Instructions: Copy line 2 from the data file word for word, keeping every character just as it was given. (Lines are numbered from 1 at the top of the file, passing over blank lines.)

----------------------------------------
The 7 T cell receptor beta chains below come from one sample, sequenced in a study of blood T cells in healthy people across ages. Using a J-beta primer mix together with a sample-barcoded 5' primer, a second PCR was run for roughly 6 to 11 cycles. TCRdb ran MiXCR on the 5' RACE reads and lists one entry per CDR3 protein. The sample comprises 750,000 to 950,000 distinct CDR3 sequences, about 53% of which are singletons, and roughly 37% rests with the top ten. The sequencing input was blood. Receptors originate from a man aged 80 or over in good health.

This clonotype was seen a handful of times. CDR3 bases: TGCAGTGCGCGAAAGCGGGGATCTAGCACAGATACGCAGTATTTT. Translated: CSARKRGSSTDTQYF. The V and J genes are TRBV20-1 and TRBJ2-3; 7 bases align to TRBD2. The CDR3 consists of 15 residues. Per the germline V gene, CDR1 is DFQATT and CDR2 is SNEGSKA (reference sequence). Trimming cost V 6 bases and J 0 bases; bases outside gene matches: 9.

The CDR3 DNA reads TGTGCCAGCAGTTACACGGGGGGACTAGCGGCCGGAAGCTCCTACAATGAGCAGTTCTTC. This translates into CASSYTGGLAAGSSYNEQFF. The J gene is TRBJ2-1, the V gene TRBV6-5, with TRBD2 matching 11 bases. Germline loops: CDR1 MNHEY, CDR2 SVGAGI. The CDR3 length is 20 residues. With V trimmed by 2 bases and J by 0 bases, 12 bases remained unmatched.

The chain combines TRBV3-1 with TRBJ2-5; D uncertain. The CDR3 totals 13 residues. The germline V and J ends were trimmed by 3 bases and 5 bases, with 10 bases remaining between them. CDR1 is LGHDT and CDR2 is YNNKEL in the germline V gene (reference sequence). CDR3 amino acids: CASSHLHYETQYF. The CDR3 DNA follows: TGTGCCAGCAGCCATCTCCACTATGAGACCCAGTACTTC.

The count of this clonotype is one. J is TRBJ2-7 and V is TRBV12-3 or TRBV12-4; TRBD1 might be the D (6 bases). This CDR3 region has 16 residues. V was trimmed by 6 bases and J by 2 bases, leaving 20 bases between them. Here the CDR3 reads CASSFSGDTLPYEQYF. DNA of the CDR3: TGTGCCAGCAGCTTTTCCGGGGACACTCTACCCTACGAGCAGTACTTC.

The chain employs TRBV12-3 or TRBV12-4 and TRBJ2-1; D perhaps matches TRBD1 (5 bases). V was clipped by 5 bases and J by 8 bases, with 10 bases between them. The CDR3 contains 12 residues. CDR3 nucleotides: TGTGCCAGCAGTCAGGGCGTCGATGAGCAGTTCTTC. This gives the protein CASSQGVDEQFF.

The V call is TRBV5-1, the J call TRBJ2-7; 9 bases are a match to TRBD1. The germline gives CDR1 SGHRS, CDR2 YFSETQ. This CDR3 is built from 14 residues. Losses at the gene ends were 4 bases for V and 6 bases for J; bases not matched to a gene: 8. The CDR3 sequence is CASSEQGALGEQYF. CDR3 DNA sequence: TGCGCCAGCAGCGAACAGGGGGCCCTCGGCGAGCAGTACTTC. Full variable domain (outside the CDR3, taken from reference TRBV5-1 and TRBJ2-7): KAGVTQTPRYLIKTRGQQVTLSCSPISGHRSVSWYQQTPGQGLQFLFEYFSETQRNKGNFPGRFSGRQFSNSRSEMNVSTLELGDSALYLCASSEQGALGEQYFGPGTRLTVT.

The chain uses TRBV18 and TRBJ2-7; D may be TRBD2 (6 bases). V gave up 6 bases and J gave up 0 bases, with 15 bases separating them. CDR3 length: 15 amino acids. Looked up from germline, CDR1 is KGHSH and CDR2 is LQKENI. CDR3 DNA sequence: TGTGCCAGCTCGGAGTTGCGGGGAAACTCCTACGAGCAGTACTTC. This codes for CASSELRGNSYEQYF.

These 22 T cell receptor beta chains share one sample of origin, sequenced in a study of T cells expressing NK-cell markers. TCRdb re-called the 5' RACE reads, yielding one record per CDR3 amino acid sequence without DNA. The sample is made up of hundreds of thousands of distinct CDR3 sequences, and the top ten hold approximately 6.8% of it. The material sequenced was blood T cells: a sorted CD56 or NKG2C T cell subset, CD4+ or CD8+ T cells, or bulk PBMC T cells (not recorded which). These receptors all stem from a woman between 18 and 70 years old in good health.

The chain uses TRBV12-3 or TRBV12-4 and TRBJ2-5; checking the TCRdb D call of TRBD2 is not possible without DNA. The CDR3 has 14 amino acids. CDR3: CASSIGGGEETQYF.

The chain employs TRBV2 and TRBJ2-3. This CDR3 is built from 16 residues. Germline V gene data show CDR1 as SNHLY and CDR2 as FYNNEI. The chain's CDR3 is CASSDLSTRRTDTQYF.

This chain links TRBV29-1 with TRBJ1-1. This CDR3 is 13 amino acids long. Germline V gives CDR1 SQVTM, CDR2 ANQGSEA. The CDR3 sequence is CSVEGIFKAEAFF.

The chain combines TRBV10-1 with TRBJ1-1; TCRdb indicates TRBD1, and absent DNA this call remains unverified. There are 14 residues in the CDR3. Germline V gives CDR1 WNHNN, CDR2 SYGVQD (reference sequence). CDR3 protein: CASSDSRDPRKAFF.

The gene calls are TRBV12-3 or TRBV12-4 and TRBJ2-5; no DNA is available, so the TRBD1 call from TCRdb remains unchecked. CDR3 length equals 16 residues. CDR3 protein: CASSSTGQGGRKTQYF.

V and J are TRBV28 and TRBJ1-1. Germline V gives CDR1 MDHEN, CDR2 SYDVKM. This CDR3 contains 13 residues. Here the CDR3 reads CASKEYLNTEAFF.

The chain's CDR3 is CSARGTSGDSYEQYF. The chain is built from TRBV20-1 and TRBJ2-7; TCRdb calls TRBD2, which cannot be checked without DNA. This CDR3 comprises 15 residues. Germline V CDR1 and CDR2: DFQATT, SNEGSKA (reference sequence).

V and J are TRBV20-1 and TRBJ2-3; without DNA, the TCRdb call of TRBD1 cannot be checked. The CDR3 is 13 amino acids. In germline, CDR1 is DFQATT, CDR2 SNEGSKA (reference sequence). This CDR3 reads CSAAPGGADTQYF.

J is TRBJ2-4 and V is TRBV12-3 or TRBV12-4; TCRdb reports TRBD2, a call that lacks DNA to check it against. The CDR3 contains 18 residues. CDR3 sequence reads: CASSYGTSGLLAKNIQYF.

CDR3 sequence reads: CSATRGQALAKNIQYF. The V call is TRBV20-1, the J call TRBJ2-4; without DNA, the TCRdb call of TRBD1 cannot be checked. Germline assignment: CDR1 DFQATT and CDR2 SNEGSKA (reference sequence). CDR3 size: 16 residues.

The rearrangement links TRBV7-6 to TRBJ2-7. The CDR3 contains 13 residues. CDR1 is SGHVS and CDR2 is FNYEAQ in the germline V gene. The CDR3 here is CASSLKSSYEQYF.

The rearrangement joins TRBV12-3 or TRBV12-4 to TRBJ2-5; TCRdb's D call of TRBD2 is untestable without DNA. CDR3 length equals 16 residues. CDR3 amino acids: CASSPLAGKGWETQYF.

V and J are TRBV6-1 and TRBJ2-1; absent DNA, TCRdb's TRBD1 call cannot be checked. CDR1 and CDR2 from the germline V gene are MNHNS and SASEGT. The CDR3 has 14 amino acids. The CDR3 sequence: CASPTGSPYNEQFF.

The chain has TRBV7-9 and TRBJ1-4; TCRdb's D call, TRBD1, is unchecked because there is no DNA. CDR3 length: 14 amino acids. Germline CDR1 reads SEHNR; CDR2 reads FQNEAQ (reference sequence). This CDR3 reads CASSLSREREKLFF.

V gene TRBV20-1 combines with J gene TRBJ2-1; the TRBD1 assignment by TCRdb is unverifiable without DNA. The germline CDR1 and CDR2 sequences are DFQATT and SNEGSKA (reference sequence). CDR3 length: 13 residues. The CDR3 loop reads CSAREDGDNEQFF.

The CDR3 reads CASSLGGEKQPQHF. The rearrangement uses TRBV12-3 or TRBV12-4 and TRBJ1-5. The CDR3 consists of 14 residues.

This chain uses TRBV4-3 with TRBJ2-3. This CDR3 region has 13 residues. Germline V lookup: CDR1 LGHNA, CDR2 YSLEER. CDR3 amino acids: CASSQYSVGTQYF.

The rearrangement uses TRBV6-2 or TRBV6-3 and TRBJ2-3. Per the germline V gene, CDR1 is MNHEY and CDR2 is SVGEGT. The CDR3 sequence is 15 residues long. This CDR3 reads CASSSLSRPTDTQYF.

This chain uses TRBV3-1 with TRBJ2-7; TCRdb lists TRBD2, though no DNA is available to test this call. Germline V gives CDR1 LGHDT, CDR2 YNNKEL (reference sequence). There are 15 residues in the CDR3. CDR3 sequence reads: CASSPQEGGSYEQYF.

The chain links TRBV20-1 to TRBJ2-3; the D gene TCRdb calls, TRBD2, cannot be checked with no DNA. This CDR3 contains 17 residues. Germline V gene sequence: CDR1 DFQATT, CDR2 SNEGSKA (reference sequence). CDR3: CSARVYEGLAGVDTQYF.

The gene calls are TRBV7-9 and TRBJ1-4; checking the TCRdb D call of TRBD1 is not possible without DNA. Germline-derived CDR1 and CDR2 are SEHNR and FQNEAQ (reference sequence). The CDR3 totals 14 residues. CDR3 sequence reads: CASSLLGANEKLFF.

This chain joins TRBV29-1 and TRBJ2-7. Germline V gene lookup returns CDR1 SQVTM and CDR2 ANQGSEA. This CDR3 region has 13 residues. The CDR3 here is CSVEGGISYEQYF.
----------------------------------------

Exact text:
This clonotype was seen a handful of times. CDR3 bases: TGCAGTGCGCGAAAGCGGGGATCTAGCACAGATACGCAGTATTTT. Translated: CSARKRGSSTDTQYF. The V and J genes are TRBV20-1 and TRBJ2-3; 7 bases align to TRBD2. The CDR3 consists of 15 residues. Per the germline V gene, CDR1 is DFQATT and CDR2 is SNEGSKA (reference sequence). Trimming cost V 6 bases and J 0 bases; bases outside gene matches: 9.